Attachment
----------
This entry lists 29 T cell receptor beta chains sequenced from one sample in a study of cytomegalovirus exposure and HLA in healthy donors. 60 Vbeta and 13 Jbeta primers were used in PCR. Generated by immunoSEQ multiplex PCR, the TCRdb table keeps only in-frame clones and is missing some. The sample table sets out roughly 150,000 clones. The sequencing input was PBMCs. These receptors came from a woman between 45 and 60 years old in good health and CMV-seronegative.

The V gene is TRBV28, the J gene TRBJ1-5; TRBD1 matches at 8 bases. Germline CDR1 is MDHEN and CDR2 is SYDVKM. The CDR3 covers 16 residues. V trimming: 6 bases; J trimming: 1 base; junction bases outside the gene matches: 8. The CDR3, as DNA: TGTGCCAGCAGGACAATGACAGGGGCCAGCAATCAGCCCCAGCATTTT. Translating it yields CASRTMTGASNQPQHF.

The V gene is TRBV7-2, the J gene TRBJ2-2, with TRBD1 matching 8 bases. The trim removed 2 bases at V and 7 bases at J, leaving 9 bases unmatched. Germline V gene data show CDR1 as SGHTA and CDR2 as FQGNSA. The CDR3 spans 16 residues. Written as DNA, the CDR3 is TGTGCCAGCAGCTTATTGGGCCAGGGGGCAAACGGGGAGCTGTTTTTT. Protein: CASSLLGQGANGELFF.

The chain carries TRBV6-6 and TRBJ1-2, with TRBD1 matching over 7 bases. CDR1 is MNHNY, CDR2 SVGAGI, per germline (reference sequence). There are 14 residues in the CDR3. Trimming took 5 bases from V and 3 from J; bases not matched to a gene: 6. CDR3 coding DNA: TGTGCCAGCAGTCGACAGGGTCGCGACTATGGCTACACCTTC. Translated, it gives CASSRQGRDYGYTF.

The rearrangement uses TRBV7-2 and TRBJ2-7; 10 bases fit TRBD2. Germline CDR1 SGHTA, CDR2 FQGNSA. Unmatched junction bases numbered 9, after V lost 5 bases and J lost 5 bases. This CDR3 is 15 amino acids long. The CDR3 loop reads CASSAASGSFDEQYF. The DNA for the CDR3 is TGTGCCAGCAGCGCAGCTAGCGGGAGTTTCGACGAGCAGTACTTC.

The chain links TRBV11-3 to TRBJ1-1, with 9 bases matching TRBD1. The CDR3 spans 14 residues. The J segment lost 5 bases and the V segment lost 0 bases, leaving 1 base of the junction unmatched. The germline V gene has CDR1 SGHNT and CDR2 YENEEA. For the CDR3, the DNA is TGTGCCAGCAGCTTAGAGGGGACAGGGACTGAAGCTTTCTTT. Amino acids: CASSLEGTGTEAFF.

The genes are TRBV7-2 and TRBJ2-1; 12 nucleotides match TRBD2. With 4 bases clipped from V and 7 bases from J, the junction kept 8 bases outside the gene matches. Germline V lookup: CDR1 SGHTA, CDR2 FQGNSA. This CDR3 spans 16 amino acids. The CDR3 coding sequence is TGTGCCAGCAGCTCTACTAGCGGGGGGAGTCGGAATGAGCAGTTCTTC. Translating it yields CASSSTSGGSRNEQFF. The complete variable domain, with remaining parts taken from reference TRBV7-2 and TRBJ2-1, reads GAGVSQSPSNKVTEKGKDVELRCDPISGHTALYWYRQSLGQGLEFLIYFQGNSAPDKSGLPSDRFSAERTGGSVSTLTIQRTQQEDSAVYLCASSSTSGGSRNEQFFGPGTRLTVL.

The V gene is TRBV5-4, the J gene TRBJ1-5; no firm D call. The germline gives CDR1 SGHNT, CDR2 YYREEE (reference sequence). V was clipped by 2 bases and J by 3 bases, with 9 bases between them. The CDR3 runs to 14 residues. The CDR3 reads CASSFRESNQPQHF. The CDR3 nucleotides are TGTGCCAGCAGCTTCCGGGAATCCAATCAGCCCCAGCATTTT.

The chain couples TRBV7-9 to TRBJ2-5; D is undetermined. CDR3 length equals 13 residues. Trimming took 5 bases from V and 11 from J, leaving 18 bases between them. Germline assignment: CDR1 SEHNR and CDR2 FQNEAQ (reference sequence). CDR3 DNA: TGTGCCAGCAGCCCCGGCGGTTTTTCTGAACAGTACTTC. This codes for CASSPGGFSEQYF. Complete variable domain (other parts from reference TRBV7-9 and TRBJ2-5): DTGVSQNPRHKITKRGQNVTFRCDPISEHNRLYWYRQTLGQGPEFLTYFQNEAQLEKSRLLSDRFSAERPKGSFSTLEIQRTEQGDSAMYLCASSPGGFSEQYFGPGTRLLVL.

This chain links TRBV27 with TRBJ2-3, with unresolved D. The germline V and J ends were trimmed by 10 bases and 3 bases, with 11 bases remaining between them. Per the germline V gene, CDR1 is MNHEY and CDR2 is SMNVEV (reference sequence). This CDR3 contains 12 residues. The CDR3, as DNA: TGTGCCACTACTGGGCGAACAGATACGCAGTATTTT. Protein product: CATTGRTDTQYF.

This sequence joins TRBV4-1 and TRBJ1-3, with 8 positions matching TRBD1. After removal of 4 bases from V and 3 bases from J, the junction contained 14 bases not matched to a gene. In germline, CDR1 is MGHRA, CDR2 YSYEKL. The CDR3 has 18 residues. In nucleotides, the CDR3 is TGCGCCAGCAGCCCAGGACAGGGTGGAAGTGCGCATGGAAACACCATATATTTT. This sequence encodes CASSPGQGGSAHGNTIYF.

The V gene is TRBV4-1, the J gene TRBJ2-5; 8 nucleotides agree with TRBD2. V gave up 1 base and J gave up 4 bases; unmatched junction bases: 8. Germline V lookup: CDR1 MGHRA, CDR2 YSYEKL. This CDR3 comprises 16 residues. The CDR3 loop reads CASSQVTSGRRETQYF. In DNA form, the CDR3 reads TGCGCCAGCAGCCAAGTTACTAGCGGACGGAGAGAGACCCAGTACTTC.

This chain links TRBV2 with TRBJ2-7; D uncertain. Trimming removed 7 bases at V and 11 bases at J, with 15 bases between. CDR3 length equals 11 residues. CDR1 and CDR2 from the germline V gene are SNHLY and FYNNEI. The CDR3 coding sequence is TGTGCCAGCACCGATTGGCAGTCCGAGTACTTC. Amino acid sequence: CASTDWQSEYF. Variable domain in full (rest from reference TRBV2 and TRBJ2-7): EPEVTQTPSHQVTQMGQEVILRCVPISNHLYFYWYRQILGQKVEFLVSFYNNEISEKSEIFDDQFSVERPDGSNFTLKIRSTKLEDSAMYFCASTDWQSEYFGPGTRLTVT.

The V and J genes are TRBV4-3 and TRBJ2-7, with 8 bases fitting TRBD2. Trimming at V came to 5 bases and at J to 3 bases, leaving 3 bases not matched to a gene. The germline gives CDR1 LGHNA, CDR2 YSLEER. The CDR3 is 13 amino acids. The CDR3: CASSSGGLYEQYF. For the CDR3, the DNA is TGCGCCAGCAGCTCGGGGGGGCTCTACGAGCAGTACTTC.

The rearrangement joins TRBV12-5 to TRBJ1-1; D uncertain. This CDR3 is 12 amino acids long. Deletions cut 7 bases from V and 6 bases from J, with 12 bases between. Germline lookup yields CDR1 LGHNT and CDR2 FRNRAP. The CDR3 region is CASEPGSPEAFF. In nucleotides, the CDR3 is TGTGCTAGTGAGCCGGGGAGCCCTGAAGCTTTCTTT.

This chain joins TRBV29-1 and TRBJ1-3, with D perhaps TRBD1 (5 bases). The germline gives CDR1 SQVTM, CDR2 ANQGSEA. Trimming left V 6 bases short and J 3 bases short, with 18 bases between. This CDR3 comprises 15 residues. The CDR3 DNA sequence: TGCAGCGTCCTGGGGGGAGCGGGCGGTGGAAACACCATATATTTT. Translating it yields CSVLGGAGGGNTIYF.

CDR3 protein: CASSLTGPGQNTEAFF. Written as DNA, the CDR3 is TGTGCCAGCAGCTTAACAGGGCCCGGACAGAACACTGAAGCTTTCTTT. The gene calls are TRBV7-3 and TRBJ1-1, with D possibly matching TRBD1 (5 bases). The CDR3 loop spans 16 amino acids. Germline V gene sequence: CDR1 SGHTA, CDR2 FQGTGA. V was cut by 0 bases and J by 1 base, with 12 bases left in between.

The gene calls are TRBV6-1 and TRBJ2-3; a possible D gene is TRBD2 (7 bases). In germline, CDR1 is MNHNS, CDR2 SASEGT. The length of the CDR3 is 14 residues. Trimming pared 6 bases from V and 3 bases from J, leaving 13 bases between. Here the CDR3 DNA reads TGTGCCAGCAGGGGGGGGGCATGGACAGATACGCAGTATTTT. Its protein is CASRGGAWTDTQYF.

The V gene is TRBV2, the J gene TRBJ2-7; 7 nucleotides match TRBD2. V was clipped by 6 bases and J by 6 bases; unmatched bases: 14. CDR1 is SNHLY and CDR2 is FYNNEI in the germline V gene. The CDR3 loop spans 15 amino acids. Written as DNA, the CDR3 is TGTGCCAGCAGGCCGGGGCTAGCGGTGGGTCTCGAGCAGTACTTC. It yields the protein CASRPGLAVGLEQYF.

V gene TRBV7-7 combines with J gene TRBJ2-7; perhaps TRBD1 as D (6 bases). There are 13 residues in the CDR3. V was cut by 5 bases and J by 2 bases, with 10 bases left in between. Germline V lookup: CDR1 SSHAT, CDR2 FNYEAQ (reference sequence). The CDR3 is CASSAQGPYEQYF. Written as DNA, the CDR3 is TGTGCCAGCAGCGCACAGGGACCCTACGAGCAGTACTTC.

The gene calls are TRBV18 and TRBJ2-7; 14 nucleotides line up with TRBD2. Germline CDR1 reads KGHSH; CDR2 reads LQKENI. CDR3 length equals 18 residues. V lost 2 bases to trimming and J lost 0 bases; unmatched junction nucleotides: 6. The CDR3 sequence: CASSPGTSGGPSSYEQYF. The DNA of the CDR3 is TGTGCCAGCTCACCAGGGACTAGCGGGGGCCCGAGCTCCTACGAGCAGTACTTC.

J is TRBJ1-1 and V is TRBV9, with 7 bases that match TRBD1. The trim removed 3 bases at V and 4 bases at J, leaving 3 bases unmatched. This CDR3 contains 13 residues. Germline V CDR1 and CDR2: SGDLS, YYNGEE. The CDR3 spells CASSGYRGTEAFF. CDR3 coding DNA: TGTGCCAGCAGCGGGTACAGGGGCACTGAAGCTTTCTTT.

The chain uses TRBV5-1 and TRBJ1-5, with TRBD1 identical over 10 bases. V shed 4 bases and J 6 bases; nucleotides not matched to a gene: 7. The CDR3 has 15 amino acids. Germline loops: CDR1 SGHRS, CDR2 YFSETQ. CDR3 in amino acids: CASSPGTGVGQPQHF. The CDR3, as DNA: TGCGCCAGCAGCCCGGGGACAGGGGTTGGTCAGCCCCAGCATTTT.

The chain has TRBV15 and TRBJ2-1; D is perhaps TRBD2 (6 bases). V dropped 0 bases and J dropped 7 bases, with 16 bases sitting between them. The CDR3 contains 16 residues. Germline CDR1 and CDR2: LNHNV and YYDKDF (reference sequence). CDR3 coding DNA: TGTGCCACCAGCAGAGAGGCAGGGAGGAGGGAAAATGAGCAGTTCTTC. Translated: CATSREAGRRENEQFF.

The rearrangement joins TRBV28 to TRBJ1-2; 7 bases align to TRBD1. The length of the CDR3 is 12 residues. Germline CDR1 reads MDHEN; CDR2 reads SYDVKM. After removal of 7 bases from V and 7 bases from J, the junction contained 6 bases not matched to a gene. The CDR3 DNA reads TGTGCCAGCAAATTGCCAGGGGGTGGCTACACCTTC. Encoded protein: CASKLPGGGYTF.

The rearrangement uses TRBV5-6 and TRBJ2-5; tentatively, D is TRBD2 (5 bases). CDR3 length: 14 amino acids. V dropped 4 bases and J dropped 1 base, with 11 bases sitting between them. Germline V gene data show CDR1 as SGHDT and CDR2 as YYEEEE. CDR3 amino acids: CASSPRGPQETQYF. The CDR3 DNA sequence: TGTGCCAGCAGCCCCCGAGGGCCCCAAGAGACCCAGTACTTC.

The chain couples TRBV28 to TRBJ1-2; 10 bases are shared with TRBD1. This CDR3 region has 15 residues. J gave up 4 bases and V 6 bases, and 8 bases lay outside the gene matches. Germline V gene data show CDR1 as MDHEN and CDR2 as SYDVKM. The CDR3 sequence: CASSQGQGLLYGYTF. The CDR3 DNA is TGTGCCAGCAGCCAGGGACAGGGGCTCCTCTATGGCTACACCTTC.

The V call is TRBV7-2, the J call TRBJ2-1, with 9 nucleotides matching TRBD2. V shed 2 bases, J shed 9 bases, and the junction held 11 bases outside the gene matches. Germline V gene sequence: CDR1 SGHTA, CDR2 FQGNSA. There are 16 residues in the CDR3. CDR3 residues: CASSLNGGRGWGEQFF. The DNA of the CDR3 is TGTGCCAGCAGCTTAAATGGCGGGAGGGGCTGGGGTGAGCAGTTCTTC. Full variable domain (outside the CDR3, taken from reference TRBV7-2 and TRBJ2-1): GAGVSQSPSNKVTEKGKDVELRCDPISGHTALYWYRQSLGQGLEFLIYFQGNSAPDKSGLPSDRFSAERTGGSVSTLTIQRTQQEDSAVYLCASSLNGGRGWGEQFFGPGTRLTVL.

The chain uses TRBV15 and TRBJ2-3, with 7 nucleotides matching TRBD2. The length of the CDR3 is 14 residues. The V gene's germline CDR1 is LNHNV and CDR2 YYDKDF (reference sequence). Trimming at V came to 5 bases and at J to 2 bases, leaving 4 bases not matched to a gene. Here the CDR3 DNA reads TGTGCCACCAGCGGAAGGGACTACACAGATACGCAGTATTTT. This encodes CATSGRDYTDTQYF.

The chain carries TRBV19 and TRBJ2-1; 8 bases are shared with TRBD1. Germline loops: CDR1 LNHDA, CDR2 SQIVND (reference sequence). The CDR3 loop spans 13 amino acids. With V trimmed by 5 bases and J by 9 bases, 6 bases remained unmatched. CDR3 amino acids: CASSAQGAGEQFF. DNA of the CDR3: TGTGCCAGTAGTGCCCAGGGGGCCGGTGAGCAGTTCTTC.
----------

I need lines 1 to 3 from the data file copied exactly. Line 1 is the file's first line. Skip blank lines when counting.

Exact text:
This entry lists 29 T cell receptor beta chains sequenced from one sample in a study of cytomegalovirus exposure and HLA in healthy donors. 60 Vbeta and 13 Jbeta primers were used in PCR. Generated by immunoSEQ multiplex PCR, the TCRdb table keeps only in-frame clones and is missing some. The sample table sets out roughly 150,000 clones. The sequencing input was PBMCs. These receptors came from a woman between 45 and 60 years old in good health and CMV-seronegative.

The V gene is TRBV28, the J gene TRBJ1-5; TRBD1 matches at 8 bases. Germline CDR1 is MDHEN and CDR2 is SYDVKM. The CDR3 covers 16 residues. V trimming: 6 bases; J trimming: 1 base; junction bases outside the gene matches: 8. The CDR3, as DNA: TGTGCCAGCAGGACAATGACAGGGGCCAGCAATCAGCCCCAGCATTTT. Translating it yields CASRTMTGASNQPQHF.

The V gene is TRBV7-2, the J gene TRBJ2-2, with TRBD1 matching 8 bases. The trim removed 2 bases at V and 7 bases at J, leaving 9 bases unmatched. Germline V gene data show CDR1 as SGHTA and CDR2 as FQGNSA. The CDR3 spans 16 residues. Written as DNA, the CDR3 is TGTGCCAGCAGCTTATTGGGCCAGGGGGCAAACGGGGAGCTGTTTTTT. Protein: CASSLLGQGANGELFF.